You explore an interesting concept that makes sense: in fact, it is possible to become so attached to our goals that we lose sight in the moment of what’s more important or a better choice. I like to think of this as adaptability related to goal setting. What was true for us at the time we set our goal may not still be true right now. And that matters — it was life-dependent in the case of the Everest climbers.
Another way to think of this is non-attachment or letting go. What may have served us well at one point in our lives may not be the case as of today. That means we must remain open to changing our goals based upon the current circumstances (and that takes a whole lot of presence and awareness)!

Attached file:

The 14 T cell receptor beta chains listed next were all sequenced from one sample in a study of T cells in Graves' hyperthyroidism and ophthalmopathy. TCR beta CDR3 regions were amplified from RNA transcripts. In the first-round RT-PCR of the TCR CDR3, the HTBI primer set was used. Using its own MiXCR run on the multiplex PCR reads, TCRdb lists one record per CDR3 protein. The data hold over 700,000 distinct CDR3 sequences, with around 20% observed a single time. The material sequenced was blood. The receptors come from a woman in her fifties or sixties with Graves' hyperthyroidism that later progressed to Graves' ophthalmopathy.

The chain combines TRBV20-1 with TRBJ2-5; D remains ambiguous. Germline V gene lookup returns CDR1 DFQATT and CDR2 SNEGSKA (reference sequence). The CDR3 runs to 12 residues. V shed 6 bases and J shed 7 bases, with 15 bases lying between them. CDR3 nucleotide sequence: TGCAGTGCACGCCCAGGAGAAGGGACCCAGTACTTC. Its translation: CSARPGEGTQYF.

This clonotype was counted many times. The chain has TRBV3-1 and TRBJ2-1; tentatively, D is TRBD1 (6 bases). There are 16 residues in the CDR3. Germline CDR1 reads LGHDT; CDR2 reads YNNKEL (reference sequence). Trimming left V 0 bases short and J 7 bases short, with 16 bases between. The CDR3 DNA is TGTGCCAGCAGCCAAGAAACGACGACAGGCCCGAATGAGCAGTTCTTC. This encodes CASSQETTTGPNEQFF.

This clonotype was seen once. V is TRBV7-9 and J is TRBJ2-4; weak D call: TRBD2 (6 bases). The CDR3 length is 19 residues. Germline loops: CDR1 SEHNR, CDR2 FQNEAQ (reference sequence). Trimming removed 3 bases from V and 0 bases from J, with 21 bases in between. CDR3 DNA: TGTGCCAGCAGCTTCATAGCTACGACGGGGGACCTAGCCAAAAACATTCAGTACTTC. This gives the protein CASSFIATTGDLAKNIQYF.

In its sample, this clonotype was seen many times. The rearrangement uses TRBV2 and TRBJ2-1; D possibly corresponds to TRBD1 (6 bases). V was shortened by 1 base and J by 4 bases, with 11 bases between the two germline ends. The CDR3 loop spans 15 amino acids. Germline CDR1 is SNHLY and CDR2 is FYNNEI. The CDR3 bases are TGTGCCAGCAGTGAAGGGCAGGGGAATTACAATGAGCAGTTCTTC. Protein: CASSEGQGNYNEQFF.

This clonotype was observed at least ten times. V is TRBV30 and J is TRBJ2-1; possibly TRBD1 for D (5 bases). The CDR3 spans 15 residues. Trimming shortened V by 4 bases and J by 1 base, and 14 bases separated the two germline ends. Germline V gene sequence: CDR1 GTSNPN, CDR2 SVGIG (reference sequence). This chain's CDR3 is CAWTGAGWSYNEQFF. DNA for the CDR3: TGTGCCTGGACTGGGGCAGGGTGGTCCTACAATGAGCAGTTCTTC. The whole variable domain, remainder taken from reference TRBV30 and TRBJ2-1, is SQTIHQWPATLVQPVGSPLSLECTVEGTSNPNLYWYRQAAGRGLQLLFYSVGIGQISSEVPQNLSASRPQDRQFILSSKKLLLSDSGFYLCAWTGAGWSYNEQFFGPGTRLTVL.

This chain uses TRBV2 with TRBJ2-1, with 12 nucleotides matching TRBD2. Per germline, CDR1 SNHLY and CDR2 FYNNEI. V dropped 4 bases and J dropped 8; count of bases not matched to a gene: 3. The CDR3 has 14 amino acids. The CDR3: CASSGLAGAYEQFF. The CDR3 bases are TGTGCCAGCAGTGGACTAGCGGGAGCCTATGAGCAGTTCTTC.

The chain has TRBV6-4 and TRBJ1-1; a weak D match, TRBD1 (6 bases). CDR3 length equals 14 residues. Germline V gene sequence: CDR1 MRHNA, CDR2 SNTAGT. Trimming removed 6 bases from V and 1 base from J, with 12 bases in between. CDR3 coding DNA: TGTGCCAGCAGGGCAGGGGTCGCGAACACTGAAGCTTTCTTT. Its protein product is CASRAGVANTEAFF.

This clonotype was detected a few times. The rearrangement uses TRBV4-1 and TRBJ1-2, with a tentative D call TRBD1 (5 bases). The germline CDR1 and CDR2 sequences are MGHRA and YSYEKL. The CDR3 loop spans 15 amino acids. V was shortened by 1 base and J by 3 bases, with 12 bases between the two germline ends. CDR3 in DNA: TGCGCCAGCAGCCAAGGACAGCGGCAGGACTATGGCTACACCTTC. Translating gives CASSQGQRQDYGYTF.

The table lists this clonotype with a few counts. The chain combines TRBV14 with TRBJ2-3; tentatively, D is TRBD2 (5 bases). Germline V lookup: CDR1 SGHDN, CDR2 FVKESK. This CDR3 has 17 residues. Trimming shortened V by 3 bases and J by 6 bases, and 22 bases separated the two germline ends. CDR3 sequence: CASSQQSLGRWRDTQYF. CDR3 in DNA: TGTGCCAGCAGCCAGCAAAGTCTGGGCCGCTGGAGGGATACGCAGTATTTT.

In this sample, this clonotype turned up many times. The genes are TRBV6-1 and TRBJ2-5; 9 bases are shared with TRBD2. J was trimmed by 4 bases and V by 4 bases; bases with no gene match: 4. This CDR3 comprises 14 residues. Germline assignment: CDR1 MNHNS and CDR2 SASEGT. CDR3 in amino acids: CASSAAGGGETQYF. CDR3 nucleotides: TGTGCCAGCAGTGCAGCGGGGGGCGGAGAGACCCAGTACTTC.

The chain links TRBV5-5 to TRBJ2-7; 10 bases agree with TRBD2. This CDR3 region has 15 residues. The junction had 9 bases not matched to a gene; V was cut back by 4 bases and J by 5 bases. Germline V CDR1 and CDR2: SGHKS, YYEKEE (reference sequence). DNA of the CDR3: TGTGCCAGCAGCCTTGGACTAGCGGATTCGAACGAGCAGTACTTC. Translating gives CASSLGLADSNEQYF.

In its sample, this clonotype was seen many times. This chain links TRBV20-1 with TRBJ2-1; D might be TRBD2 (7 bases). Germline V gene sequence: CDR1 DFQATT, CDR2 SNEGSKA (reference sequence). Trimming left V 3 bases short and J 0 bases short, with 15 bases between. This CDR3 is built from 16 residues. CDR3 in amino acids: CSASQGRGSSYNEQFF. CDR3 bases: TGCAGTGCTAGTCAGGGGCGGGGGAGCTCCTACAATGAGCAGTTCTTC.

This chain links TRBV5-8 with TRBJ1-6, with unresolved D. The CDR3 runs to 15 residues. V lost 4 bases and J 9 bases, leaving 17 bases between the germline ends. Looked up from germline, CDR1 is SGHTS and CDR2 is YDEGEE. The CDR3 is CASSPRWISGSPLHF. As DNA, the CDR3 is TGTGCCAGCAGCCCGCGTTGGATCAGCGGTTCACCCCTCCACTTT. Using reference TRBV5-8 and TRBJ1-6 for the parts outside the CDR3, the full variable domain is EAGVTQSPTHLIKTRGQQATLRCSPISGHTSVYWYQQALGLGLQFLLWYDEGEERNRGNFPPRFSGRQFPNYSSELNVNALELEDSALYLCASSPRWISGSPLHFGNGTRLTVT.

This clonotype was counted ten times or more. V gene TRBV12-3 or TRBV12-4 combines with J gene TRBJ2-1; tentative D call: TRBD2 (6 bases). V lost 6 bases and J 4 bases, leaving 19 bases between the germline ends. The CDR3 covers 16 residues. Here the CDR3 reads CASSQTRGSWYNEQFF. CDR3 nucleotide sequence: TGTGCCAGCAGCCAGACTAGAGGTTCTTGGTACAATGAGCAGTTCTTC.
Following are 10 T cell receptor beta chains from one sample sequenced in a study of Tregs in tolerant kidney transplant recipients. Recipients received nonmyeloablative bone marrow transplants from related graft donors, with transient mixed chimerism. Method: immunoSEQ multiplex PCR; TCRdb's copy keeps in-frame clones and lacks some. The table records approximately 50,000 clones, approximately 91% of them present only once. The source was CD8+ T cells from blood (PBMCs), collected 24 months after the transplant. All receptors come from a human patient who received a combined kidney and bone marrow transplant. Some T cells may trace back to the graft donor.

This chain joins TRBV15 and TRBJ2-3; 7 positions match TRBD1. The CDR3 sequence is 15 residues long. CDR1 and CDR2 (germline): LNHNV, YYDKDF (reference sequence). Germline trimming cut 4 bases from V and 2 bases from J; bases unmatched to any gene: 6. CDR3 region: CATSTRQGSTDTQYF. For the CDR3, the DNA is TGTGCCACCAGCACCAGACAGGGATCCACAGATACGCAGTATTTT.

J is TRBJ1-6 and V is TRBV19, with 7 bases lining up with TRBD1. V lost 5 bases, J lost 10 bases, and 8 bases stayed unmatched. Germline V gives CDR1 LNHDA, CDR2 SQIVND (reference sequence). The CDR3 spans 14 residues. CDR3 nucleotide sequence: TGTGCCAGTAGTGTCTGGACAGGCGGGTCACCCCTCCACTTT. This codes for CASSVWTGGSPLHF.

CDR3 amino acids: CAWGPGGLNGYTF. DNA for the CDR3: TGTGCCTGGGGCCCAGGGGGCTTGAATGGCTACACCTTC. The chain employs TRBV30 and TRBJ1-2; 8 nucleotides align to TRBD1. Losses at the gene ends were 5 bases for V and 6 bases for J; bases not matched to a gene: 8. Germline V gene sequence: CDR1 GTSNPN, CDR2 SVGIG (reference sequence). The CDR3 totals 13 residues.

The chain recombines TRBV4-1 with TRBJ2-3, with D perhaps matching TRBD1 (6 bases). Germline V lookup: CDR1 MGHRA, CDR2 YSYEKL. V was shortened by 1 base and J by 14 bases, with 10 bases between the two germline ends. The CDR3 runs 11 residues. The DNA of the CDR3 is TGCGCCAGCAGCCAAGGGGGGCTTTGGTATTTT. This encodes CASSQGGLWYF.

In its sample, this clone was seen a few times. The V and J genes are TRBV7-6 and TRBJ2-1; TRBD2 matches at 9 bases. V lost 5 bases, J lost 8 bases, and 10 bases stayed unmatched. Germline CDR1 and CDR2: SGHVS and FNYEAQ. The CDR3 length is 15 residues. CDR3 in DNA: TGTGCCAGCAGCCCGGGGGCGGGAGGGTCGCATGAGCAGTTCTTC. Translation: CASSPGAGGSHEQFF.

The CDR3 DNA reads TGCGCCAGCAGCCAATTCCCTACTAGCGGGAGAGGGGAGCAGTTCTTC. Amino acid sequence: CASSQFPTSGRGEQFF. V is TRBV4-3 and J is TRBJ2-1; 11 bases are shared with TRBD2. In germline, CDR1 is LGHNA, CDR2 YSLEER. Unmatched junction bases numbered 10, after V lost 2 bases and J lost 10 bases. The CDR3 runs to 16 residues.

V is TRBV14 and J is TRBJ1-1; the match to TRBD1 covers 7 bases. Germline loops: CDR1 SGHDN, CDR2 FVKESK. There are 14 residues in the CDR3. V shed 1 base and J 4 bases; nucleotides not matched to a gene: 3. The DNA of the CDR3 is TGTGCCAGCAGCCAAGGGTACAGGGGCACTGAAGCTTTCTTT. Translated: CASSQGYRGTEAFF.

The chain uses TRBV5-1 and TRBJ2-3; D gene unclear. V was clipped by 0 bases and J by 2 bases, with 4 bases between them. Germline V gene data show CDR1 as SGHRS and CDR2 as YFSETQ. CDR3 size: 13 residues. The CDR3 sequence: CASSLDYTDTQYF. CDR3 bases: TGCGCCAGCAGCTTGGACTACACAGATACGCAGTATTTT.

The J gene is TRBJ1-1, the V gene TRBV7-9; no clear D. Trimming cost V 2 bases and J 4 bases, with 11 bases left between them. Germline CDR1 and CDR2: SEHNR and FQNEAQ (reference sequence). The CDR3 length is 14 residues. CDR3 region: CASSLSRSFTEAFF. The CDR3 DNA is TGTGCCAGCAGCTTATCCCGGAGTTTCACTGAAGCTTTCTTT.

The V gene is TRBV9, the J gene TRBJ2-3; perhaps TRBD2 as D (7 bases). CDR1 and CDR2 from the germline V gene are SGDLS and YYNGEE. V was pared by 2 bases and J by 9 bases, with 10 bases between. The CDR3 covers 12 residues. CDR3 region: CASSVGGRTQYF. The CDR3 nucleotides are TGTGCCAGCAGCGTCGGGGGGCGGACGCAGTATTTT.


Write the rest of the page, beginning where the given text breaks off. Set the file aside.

In the end it’s all about the process, right? We create meaningful goals and stay aware of heading toward them by choices we make in our daily lives. But I think the key here is twofold: movement in a proactive direction and remaining open to making adjustments along the way. The mere fact we are moving toward something that serves us is crucial. If we achieve a particular goal that affects us in a positive way, that’s just the icing on the cake.
Interesting perspectives. Thanks for a great post, Jeremy. It might be time to revisit my goals and see what’s no longer serving me! 🙂
Thanks Judy and Stacy,